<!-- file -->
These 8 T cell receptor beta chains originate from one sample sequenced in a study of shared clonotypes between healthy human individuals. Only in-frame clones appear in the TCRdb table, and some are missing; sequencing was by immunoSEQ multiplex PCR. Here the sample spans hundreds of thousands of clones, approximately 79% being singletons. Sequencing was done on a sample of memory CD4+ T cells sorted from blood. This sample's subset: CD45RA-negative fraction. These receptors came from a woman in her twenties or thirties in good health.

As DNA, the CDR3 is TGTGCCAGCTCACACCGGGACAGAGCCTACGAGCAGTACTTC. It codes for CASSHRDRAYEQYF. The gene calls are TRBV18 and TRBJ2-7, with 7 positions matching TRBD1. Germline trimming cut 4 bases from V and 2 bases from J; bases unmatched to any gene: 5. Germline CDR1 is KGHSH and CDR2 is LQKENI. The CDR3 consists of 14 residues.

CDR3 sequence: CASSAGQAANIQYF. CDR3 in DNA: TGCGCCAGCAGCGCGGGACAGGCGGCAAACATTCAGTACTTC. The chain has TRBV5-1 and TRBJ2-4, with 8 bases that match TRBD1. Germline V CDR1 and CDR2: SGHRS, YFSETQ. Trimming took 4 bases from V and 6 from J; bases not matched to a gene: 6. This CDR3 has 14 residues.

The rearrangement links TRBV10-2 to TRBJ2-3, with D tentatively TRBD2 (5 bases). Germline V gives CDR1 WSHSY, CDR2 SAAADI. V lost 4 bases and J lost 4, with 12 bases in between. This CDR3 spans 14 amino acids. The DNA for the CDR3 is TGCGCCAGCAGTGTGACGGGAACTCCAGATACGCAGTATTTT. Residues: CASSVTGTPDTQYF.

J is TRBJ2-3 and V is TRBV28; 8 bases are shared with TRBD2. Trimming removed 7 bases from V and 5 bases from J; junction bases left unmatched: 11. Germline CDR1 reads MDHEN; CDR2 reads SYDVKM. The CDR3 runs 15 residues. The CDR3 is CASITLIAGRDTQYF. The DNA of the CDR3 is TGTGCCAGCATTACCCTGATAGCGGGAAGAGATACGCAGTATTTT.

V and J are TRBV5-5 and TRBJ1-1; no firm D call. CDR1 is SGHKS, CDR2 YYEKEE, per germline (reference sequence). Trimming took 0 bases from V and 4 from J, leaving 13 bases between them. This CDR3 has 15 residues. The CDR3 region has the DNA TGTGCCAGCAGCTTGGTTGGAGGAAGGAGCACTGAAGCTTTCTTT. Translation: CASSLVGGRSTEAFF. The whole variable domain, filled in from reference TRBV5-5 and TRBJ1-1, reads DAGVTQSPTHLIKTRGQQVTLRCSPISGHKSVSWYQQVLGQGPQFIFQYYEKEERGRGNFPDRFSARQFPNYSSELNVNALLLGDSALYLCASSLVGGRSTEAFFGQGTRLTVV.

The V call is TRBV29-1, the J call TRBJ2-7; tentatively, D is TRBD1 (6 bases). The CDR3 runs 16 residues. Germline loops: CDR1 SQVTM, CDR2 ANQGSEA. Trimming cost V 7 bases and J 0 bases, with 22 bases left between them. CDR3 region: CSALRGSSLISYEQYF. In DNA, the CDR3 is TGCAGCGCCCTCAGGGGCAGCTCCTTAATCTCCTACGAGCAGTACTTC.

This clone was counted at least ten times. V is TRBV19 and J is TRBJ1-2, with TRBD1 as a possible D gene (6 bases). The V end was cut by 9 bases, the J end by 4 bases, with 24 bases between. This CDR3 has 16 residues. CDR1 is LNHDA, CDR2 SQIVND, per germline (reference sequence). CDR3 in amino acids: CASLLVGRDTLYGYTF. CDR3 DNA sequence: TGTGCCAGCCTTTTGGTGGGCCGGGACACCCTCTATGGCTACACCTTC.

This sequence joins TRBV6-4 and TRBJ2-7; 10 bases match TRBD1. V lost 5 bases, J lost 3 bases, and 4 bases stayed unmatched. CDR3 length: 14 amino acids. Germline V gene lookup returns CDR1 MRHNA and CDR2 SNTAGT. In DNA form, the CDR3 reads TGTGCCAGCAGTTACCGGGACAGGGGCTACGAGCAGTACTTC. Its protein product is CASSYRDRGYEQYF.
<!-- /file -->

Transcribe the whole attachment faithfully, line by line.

These 8 T cell receptor beta chains originate from one sample sequenced in a study of shared clonotypes between healthy human individuals. Only in-frame clones appear in the TCRdb table, and some are missing; sequencing was by immunoSEQ multiplex PCR. Here the sample spans hundreds of thousands of clones, approximately 79% being singletons. Sequencing was done on a sample of memory CD4+ T cells sorted from blood. This sample's subset: CD45RA-negative fraction. These receptors came from a woman in her twenties or thirties in good health.

As DNA, the CDR3 is TGTGCCAGCTCACACCGGGACAGAGCCTACGAGCAGTACTTC. It codes for CASSHRDRAYEQYF. The gene calls are TRBV18 and TRBJ2-7, with 7 positions matching TRBD1. Germline trimming cut 4 bases from V and 2 bases from J; bases unmatched to any gene: 5. Germline CDR1 is KGHSH and CDR2 is LQKENI. The CDR3 consists of 14 residues.

CDR3 sequence: CASSAGQAANIQYF. CDR3 in DNA: TGCGCCAGCAGCGCGGGACAGGCGGCAAACATTCAGTACTTC. The chain has TRBV5-1 and TRBJ2-4, with 8 bases that match TRBD1. Germline V CDR1 and CDR2: SGHRS, YFSETQ. Trimming took 4 bases from V and 6 from J; bases not matched to a gene: 6. This CDR3 has 14 residues.

The rearrangement links TRBV10-2 to TRBJ2-3, with D tentatively TRBD2 (5 bases). Germline V gives CDR1 WSHSY, CDR2 SAAADI. V lost 4 bases and J lost 4, with 12 bases in between. This CDR3 spans 14 amino acids. The DNA for the CDR3 is TGCGCCAGCAGTGTGACGGGAACTCCAGATACGCAGTATTTT. Residues: CASSVTGTPDTQYF.

J is TRBJ2-3 and V is TRBV28; 8 bases are shared with TRBD2. Trimming removed 7 bases from V and 5 bases from J; junction bases left unmatched: 11. Germline CDR1 reads MDHEN; CDR2 reads SYDVKM. The CDR3 runs 15 residues. The CDR3 is CASITLIAGRDTQYF. The DNA of the CDR3 is TGTGCCAGCATTACCCTGATAGCGGGAAGAGATACGCAGTATTTT.

V and J are TRBV5-5 and TRBJ1-1; no firm D call. CDR1 is SGHKS, CDR2 YYEKEE, per germline (reference sequence). Trimming took 0 bases from V and 4 from J, leaving 13 bases between them. This CDR3 has 15 residues. The CDR3 region has the DNA TGTGCCAGCAGCTTGGTTGGAGGAAGGAGCACTGAAGCTTTCTTT. Translation: CASSLVGGRSTEAFF. The whole variable domain, filled in from reference TRBV5-5 and TRBJ1-1, reads DAGVTQSPTHLIKTRGQQVTLRCSPISGHKSVSWYQQVLGQGPQFIFQYYEKEERGRGNFPDRFSARQFPNYSSELNVNALLLGDSALYLCASSLVGGRSTEAFFGQGTRLTVV.

The V call is TRBV29-1, the J call TRBJ2-7; tentatively, D is TRBD1 (6 bases). The CDR3 runs 16 residues. Germline loops: CDR1 SQVTM, CDR2 ANQGSEA. Trimming cost V 7 bases and J 0 bases, with 22 bases left between them. CDR3 region: CSALRGSSLISYEQYF. In DNA, the CDR3 is TGCAGCGCCCTCAGGGGCAGCTCCTTAATCTCCTACGAGCAGTACTTC.

This clone was counted at least ten times. V is TRBV19 and J is TRBJ1-2, with TRBD1 as a possible D gene (6 bases). The V end was cut by 9 bases, the J end by 4 bases, with 24 bases between. This CDR3 has 16 residues. CDR1 is LNHDA, CDR2 SQIVND, per germline (reference sequence). CDR3 in amino acids: CASLLVGRDTLYGYTF. CDR3 DNA sequence: TGTGCCAGCCTTTTGGTGGGCCGGGACACCCTCTATGGCTACACCTTC.

This sequence joins TRBV6-4 and TRBJ2-7; 10 bases match TRBD1. V lost 5 bases, J lost 3 bases, and 4 bases stayed unmatched. CDR3 length: 14 amino acids. Germline V gene lookup returns CDR1 MRHNA and CDR2 SNTAGT. In DNA form, the CDR3 reads TGTGCCAGCAGTTACCGGGACAGGGGCTACGAGCAGTACTTC. Its protein product is CASSYRDRGYEQYF.